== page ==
CAPE TOWN, SOUTH AFRICA - MAY 17, Adv. Norman Arendse (SAFA WC) during the City of Cape Town, in partnership with SAFA Cape Town and Western Cape Goverment press conference at Cape Town Civic Centre on May 17, 2012 in Cape Town, South Africa Photo by Ashley Vlotman / Gallo Images

Johannesburg – Advocate Norman Arendse claims his detractors are conducting a witch-hunt against him ahead of Cricket SA's annual general meeting, where he hopes to be elected as its chairman, it was reported on Thursday.

He told Beeld that questions about his past were a “witch-hunt by a racist faction of CSA, determined to ensure that I'm not elected”.

The CSA is expected to elect a new board at its AGM on Saturday.

A dispute about whether the CSA chairman be independent or non-independent arose last year after Arendse, a former CSA president, was nominated, but was turned down, because of his previous involvement with cricket. He took the matter to arbitration and won.

The newspaper reported that Arendse had confirmed to the CSA that he had two convictions for drunken driving, in response to questions by Northerns Cricket Union president Vincent Sinovich at a CSA management meeting.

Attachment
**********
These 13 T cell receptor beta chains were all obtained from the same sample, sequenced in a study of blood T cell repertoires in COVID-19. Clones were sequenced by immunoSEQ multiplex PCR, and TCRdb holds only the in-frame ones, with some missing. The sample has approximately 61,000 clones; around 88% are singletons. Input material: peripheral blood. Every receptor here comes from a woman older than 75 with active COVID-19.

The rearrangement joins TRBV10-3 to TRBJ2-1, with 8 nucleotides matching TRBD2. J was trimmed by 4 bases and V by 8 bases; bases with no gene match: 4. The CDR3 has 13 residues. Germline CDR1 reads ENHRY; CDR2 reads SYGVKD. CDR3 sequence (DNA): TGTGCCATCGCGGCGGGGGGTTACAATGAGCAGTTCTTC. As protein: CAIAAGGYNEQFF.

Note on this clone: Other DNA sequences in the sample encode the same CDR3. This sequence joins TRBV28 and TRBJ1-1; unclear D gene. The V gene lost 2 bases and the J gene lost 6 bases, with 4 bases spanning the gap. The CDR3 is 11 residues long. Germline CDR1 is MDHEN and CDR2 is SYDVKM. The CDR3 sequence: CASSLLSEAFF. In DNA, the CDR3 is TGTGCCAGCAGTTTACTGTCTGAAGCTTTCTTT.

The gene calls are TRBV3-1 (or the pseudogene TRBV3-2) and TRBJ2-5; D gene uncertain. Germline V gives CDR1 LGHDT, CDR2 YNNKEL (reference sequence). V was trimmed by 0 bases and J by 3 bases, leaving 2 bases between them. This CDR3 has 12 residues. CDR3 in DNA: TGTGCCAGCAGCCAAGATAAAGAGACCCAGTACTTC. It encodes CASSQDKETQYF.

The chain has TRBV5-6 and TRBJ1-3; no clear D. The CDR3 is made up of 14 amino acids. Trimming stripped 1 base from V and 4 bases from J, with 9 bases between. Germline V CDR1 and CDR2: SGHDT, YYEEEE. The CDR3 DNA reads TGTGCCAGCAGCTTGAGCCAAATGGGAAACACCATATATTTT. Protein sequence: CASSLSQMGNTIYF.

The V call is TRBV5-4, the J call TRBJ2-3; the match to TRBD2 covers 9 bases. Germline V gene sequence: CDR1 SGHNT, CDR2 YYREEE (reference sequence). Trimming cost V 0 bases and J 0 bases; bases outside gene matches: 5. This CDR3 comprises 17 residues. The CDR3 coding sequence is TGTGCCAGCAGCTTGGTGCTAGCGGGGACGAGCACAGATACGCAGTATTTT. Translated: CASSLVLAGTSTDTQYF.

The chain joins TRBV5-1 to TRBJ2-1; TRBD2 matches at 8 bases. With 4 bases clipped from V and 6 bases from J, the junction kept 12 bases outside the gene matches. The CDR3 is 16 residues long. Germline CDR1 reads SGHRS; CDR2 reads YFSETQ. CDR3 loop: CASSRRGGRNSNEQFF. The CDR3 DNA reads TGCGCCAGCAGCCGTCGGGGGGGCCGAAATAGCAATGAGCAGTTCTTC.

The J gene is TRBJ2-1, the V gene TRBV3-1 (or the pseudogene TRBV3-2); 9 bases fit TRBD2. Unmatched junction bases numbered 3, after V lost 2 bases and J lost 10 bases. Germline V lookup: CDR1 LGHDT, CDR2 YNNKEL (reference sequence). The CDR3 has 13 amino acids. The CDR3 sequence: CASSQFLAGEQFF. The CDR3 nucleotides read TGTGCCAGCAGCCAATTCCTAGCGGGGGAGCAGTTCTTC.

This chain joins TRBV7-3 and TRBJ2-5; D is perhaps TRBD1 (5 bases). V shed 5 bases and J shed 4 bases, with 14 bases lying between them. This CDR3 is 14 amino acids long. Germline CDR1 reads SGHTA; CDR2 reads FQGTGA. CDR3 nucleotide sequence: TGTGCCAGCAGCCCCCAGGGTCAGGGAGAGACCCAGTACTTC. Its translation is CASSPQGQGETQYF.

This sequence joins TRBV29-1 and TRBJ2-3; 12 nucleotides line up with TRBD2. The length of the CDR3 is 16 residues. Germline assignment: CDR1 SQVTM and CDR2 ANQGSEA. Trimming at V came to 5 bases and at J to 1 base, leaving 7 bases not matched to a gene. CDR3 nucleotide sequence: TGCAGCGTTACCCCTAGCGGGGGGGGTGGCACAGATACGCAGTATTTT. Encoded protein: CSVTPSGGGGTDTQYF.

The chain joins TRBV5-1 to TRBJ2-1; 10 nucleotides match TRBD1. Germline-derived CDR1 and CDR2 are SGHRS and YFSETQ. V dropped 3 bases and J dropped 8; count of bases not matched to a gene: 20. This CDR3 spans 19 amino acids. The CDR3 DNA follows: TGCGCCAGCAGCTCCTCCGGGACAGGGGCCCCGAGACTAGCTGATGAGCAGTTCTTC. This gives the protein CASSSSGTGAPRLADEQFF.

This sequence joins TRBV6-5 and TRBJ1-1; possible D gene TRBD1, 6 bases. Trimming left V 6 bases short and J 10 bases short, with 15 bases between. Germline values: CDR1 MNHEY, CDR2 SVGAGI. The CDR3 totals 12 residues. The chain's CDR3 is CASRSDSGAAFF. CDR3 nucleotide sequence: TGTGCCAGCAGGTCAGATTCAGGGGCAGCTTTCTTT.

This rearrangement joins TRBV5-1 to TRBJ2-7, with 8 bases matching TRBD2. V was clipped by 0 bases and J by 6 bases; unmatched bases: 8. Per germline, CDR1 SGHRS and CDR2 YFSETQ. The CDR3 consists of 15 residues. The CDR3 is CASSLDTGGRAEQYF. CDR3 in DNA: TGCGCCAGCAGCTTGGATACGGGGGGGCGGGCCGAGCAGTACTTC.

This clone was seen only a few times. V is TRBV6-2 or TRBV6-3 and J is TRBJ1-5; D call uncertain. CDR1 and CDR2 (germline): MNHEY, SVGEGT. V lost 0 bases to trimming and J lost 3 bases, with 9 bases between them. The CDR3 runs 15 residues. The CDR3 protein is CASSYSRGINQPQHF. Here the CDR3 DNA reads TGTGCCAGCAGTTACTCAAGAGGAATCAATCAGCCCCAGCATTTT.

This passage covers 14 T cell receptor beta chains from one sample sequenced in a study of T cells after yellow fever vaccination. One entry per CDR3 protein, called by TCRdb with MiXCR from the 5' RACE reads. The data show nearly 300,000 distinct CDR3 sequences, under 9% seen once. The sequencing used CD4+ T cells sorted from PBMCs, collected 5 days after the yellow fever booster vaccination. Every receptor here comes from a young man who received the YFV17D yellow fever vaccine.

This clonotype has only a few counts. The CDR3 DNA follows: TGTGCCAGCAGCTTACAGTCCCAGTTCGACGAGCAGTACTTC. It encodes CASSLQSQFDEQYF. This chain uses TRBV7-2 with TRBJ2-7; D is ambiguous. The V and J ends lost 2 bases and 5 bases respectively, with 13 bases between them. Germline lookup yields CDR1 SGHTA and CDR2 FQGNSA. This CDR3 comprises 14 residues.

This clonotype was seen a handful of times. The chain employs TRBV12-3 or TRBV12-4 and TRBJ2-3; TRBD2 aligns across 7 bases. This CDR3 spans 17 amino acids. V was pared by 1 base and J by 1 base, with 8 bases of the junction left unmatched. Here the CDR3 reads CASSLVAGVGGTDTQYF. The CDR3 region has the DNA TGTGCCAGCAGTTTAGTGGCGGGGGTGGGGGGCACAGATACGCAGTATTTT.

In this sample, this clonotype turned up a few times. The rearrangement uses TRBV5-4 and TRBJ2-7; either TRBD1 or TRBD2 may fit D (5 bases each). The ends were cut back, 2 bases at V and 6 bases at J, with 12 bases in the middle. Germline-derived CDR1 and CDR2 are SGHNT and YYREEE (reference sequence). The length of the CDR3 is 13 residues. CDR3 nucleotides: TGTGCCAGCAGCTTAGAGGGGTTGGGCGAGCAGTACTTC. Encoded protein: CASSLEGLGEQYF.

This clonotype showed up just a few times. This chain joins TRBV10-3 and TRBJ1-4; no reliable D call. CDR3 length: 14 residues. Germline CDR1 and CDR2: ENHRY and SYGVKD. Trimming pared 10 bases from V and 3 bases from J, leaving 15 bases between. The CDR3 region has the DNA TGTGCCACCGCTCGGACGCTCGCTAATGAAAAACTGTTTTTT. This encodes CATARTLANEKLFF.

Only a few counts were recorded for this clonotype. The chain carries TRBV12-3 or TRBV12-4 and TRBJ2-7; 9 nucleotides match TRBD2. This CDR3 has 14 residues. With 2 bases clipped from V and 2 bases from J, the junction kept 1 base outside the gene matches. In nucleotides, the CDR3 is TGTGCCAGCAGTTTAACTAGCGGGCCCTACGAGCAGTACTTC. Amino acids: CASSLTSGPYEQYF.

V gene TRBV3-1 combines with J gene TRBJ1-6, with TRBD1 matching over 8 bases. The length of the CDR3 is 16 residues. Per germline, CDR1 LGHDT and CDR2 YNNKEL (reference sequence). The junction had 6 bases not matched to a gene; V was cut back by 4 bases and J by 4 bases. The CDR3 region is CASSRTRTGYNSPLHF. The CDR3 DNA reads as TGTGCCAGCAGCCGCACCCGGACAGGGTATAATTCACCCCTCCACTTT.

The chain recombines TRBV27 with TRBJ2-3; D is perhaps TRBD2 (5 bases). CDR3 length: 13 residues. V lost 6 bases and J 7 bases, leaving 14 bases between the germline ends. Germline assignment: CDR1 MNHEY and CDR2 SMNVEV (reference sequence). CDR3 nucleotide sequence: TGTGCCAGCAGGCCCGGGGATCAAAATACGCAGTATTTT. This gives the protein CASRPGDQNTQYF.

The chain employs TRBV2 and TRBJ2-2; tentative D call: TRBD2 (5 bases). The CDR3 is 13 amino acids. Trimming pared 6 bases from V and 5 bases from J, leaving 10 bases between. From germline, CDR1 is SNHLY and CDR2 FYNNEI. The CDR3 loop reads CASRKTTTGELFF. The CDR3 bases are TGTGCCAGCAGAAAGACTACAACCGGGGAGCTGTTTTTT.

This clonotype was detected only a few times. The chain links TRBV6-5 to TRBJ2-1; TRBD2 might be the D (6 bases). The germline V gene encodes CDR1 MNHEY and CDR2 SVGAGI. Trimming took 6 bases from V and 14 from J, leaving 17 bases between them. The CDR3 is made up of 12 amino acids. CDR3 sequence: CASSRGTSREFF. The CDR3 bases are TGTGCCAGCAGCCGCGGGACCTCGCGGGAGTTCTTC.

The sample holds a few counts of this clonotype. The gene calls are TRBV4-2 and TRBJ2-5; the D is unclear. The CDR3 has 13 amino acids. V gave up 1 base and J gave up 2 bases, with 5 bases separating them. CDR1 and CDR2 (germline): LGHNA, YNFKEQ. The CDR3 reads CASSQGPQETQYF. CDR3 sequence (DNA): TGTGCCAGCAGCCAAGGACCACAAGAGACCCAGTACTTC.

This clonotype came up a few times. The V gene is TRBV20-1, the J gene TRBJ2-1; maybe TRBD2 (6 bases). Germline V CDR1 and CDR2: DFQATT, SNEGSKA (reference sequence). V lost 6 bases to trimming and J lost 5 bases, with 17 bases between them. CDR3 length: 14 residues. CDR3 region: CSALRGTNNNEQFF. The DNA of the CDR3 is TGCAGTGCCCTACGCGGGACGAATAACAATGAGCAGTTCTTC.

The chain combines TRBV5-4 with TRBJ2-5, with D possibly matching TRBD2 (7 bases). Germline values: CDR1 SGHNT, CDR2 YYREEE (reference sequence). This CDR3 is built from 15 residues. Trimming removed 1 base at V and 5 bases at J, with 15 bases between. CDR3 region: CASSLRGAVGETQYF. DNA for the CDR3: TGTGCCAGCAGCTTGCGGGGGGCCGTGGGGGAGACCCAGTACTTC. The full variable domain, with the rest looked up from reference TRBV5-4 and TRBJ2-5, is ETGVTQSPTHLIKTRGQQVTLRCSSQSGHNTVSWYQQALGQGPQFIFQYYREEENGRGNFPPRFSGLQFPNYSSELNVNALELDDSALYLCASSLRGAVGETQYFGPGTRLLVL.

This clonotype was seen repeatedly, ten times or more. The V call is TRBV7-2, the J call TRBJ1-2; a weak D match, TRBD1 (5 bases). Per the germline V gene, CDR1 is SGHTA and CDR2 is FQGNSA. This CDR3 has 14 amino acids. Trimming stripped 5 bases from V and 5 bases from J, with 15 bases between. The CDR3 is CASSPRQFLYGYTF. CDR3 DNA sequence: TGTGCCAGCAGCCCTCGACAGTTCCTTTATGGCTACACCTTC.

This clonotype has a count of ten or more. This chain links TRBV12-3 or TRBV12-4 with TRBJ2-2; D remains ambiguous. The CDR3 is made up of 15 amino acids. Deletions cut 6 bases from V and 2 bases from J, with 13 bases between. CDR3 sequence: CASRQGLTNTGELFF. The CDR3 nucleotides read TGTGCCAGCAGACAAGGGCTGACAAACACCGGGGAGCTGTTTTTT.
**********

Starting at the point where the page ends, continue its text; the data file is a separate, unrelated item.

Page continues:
In an e-mail to the CSA, he reportedly said he was under the influence of alcohol on May 16, 1983, when his car was involved in an accident in Muizenberg, in which a close friend of his and a hitchhiker died.

He reportedly wrote that he pleaded guilty to charges of reckless and drunken driving and was fined, and given a suspended sentence.

He was again caught driving under the influence at a roadblock in Mitchells Plain in November 1985.

“I'm not proud of what I did and it still haunts me, but it was 30 years ago and I have nothing to hide,” he was quoted as saying in Beeld. – Sapa